WASHINGTON, United States (CMC) — Pan American Health Organization (PAHO) Director Dr Carissa Etienne said Wednesday that while COVID-19 infections have generally declined in the Americas in the past week, “local trends remain worrisome”.
And she called on countries to expedite vaccination efforts and take steps to strengthen surveillance efforts to monitor diseases that spread from humans to animals, such as coronaviruses.
The director also announced that PAHO has closed additional agreements with AstraZeneca, Sinopharm, and Sinovac to facilitate access to COVID-19 vaccines in Latin America and the Caribbean. The WHO Emergency Use Listing authorised vaccines will be made available to countries this year and in 2022.
Addressing the trajectory of COVID-19 in the Americas this week, Dr Etienne noted that while cases are generally declining across the Caribbean, the islands of Cuba, and Bermuda continue to report high rates of new infections and Barbados saw cases increase by nearly 75 per cent over the last week.
Hospitalisations have also jumped by two-thirds in Belize.
Turning to the risk presented by animal to human — or zoonotic — diseases, Dr Etienne called for regional governments to apply a “One Health” approach to rapidly detect emerging pathogens that have the potential to pose a public health risk. PAHO has prioritised this approach for many years.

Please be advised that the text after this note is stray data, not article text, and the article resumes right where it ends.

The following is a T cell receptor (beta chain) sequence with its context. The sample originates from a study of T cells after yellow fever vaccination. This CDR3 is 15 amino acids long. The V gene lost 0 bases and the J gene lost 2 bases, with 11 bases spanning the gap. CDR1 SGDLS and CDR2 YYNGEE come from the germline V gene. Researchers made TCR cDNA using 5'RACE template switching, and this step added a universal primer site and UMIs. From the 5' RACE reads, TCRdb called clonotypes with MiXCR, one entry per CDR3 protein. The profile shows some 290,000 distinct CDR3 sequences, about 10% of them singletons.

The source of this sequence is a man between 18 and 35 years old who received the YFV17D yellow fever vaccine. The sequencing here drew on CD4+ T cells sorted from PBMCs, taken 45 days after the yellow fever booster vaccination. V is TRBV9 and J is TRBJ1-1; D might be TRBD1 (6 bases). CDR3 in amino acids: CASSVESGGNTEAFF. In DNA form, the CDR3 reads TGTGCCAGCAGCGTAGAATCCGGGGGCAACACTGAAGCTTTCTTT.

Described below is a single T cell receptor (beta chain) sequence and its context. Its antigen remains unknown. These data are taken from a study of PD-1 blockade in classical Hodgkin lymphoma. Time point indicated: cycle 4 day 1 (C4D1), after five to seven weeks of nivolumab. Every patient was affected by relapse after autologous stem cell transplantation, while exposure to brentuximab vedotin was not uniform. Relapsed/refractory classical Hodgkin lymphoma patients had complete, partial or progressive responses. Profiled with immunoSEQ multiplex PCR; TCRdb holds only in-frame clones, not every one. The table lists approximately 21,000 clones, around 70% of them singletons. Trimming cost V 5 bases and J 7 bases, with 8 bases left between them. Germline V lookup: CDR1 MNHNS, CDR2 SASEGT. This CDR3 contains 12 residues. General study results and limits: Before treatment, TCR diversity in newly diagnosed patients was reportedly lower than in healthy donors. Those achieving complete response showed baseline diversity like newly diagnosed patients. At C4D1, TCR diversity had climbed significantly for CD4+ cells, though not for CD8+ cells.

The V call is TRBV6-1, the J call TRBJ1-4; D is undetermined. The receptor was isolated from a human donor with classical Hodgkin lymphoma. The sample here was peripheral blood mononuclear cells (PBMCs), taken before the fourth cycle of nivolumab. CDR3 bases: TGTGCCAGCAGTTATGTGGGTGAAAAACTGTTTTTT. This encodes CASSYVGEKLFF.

“Just as we work together to control this pandemic, we must consider the ways in which we can collaborate to avoid future pandemics,” she said.
“COVID-19 has been unique in its scale and impact, but it’s not the first emerging disease to cause ripple effects throughout the world,” she added, citing recent epidemics with severe impacts that were caused by diseases that spill from animals to people, such as Ebola, chikungunya, yellow fever, avian influenza, and Zika.
“We need countries to ensure that animal, agricultural and environmental partners are brought to the table to build more robust surveillance systems that can detect risks faster, prioritise investments in R&D for high-risk pathogens, and establish strong pandemic responses that build on the strengths of these diverse areas of expertise,” she said.
“As countries revisit their health budgets, rethink how they deliver health care, and engage in global efforts to prevent the next pandemic, we urge them to build on this “One Health” approach as the smartest, most effective way to protect ourselves from the next crisis,” she said.